This poem featured the word Lite, a tricky word to translate, as I have explained elsewhere:

While in The Blade of Grass from Ponar, I translated Lite as Lithuania, this time, I chose to translate it as “what then was Poland.” I made this choice for a number of reasons, one being that, in this context, it is correct: Sutzkever’s hometown, Vilna, was indeed part of Poland at the time he lived in it. Going with what some might describe as an over-translation had other benefits, the first being musical: Poland flows better with “caravan” than Lithuania does.

Beyond that, “what then was Poland” drives home for the English reader that the place Sutzkever is longing for is one that no longer exists as it once did. Unfortunately, using either Lithuania or Poland carries the danger of leading an English reader to believe that Sutzkever held more attachment to those countries, as we currently define them, than he really did (his feelings about Poland are a topic for another time). The Vilna that had shaped him was a city with a significant Jewish presence, but where Jews were not necessarily seen as fellow citizens by Poles or Lithuanians. At the time when Sutzkever wrote this poem, Vilna was still behind the Iron Curtain. Even today, visiting the country would not be simple. Though the Lithuanian ambassador to Israel attended Sutzkever’s funeral, and claimed that the Lithuanian parliament had held a moment of silence upon his passing, the country has also, in recent years, attempted to prosecute former Jewish partisans, claiming that they murdered innocent Lithuanians (they didn’t, but Lithuanian volunteers did carry out the majority of the murders at Ponar).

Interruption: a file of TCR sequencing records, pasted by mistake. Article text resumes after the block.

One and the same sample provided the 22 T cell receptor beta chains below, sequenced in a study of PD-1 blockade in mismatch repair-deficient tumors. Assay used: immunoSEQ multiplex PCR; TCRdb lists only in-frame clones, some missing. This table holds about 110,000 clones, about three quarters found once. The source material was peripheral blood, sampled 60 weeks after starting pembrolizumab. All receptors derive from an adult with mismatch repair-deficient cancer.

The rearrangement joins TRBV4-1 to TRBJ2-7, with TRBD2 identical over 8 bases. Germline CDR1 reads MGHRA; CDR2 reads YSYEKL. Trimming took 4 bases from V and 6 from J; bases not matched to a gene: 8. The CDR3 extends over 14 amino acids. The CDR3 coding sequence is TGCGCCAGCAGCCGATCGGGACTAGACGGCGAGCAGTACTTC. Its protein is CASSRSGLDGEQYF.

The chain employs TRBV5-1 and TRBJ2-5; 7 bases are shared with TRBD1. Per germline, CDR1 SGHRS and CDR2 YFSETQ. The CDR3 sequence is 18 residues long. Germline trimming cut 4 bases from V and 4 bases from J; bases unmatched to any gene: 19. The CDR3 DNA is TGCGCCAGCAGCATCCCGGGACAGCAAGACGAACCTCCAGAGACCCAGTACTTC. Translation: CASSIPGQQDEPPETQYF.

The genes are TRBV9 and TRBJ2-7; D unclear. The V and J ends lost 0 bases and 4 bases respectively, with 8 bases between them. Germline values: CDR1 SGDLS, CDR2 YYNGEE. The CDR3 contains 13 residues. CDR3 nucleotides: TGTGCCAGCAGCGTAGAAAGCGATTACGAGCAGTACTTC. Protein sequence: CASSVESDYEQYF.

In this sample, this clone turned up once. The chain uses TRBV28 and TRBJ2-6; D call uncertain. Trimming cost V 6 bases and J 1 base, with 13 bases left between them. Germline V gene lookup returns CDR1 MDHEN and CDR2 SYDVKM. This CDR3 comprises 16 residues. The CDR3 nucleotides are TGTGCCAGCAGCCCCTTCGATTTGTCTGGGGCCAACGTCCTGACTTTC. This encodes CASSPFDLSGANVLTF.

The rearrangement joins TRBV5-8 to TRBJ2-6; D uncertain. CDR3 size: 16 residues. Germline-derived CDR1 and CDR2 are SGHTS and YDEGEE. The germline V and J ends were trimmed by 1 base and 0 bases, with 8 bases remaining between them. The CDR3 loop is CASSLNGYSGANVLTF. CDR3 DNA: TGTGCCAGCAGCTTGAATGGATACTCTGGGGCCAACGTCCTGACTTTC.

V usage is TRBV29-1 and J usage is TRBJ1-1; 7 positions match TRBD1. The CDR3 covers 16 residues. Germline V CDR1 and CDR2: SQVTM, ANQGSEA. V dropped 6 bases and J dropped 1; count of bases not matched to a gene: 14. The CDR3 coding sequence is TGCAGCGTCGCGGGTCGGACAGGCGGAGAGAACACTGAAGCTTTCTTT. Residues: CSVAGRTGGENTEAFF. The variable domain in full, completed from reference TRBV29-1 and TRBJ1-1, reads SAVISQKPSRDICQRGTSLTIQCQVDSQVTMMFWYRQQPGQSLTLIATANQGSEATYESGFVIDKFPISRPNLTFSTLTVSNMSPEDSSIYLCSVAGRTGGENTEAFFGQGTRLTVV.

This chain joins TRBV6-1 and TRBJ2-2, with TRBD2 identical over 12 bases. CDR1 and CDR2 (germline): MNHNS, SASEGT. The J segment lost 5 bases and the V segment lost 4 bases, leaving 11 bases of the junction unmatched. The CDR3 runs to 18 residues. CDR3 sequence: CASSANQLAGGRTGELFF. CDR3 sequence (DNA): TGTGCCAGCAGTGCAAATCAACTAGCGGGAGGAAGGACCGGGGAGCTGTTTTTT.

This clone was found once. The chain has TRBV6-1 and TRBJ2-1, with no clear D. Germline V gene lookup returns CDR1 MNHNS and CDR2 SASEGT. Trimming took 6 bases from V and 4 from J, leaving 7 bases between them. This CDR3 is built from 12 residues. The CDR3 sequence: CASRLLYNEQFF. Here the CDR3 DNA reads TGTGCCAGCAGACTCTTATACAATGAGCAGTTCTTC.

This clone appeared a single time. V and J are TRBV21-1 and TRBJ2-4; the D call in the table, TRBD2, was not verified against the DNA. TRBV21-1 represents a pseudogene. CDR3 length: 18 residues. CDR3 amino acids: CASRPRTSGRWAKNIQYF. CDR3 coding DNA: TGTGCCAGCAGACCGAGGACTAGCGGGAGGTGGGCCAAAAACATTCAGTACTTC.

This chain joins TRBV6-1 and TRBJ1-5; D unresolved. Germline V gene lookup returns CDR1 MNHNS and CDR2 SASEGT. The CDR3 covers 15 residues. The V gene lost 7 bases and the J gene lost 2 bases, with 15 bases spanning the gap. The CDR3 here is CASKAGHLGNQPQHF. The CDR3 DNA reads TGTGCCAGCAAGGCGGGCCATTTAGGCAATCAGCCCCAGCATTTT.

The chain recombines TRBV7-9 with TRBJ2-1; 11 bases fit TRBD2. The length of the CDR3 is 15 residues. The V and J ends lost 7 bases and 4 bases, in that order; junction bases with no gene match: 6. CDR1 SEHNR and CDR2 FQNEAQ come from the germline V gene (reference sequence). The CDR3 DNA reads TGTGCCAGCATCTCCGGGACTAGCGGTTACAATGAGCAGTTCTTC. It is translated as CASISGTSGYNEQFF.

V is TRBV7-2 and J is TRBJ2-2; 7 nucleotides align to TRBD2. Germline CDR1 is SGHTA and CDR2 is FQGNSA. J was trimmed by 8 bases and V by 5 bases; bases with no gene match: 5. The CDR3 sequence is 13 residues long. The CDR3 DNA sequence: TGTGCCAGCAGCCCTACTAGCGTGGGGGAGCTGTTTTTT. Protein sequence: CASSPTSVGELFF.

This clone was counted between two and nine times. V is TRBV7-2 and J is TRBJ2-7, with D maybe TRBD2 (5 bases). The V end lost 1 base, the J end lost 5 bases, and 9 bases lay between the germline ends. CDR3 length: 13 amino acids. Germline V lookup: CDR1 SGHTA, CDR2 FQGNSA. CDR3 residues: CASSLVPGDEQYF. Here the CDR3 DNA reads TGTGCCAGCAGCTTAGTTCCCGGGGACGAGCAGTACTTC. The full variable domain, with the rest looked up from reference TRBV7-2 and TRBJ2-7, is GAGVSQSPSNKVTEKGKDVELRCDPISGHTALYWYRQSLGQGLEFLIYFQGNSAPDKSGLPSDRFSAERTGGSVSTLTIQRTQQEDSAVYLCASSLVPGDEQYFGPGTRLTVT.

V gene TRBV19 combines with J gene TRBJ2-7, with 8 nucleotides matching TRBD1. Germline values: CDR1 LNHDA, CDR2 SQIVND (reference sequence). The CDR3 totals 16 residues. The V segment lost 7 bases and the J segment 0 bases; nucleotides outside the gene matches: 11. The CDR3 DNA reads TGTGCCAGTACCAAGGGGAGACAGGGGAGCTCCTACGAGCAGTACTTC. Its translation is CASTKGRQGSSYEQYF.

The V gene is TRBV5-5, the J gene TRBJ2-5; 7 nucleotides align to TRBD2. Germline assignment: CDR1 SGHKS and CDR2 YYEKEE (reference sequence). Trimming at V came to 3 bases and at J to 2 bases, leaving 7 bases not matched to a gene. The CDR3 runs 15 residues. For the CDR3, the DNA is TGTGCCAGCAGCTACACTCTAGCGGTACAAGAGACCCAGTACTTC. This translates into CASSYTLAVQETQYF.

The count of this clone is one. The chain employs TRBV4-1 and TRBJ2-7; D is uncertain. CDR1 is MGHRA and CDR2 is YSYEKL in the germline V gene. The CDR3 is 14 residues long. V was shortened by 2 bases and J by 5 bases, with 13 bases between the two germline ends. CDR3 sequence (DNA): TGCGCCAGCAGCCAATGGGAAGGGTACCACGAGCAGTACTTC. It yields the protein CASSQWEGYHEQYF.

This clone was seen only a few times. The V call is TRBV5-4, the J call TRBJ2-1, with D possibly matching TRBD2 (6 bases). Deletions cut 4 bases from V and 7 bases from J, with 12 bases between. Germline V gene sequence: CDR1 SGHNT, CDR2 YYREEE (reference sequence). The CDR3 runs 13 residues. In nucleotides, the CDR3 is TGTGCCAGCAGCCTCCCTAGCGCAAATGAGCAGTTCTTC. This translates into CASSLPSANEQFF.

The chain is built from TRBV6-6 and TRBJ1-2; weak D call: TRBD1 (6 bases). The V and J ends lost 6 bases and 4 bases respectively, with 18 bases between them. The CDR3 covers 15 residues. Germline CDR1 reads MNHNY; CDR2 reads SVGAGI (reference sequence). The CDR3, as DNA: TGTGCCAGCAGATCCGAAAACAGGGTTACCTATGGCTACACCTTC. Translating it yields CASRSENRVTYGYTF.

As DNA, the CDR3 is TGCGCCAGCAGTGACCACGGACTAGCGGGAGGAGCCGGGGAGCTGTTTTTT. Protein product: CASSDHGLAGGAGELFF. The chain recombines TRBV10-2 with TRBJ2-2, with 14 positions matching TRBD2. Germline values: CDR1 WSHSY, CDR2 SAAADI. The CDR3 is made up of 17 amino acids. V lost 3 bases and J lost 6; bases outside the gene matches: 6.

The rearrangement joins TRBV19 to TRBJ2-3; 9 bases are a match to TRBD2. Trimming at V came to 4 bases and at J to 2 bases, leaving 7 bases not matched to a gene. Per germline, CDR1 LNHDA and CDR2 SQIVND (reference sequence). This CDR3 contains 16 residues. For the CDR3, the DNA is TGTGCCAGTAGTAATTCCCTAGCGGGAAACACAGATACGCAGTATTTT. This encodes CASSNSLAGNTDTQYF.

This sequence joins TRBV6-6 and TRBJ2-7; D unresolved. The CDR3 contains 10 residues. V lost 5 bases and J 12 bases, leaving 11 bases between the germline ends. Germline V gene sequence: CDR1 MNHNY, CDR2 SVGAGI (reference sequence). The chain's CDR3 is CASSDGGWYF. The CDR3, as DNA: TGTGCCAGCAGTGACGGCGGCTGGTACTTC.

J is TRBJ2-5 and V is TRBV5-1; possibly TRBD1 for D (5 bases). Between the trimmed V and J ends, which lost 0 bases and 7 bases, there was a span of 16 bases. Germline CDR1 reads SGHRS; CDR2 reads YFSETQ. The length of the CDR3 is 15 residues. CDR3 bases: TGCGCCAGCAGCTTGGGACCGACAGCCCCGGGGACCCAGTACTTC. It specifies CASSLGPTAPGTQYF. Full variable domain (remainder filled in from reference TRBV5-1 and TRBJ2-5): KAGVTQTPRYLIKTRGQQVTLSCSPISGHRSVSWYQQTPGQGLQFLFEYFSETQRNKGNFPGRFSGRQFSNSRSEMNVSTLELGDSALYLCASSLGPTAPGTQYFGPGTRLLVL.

While it’s always a danger, when translating from Yiddish, to make too much of the presence of words borrowed from other languages, there is a certain Polish presence in “A Horizon of Furious Salt.” Butshan the Yiddish word for stork that Sutzkever uses here, is borrowed from the Polish bocian. At the very end of the poem, Sutzkever uses the rather unusual Yiddish verb brentslen, to describe the demon strumming the “string of storks.” This word may be a related to a similar Polish and Russian word, which also means to pluck or strum, but which my klezmer friend Michael Alpert tells me has come to denote playing a stringed instrument badly. When this poem appears in a book, I may change “pluck” to “strike.”

In the original collection, “The Blade of Grass from Ponar” and “A Horizon of Furious Salt” appear next to one another. I look forward to replicating this order when these translations are published as a book, so I can keep readers on their toes about the imperfect translations of Lite.

If you are interested in the connection between Poland and storks, be sure to read this article:

Migrating birds, hundreds of thousands of storks among them, travel through modern-day Israel, and are particularly fond of the Hula Valley. There was a time when the Israelis were, as Yehuda Amichai once wrote, “convinced the Hula swamp had to be drained” due to malaria. However, doing so proved disastrous for migrating birds, and the valley was eventually filled with water again. As Amichai wrote, “it was all a mistake.” Now some birds are so comfortable in the Hula Valley that, in a twist that is both fitting and ironic, they stay year-round.

Here is an article about Israel’s migrating birds:

New poem in Habitat Magazine

One of my poems (not to be confused with one of my translations!) was published today in the online journal Habitat Magazine. The poem is inspired by a month I spent subletting an apartment in Greenpoint, Brooklyn. It's from a series of poems I've written about cities and languages, or perhaps a different series about childhood, or yet another series on being Jewish in the 21st Century. 

In any case, you can read it here:

My poem "Childhood Spanish"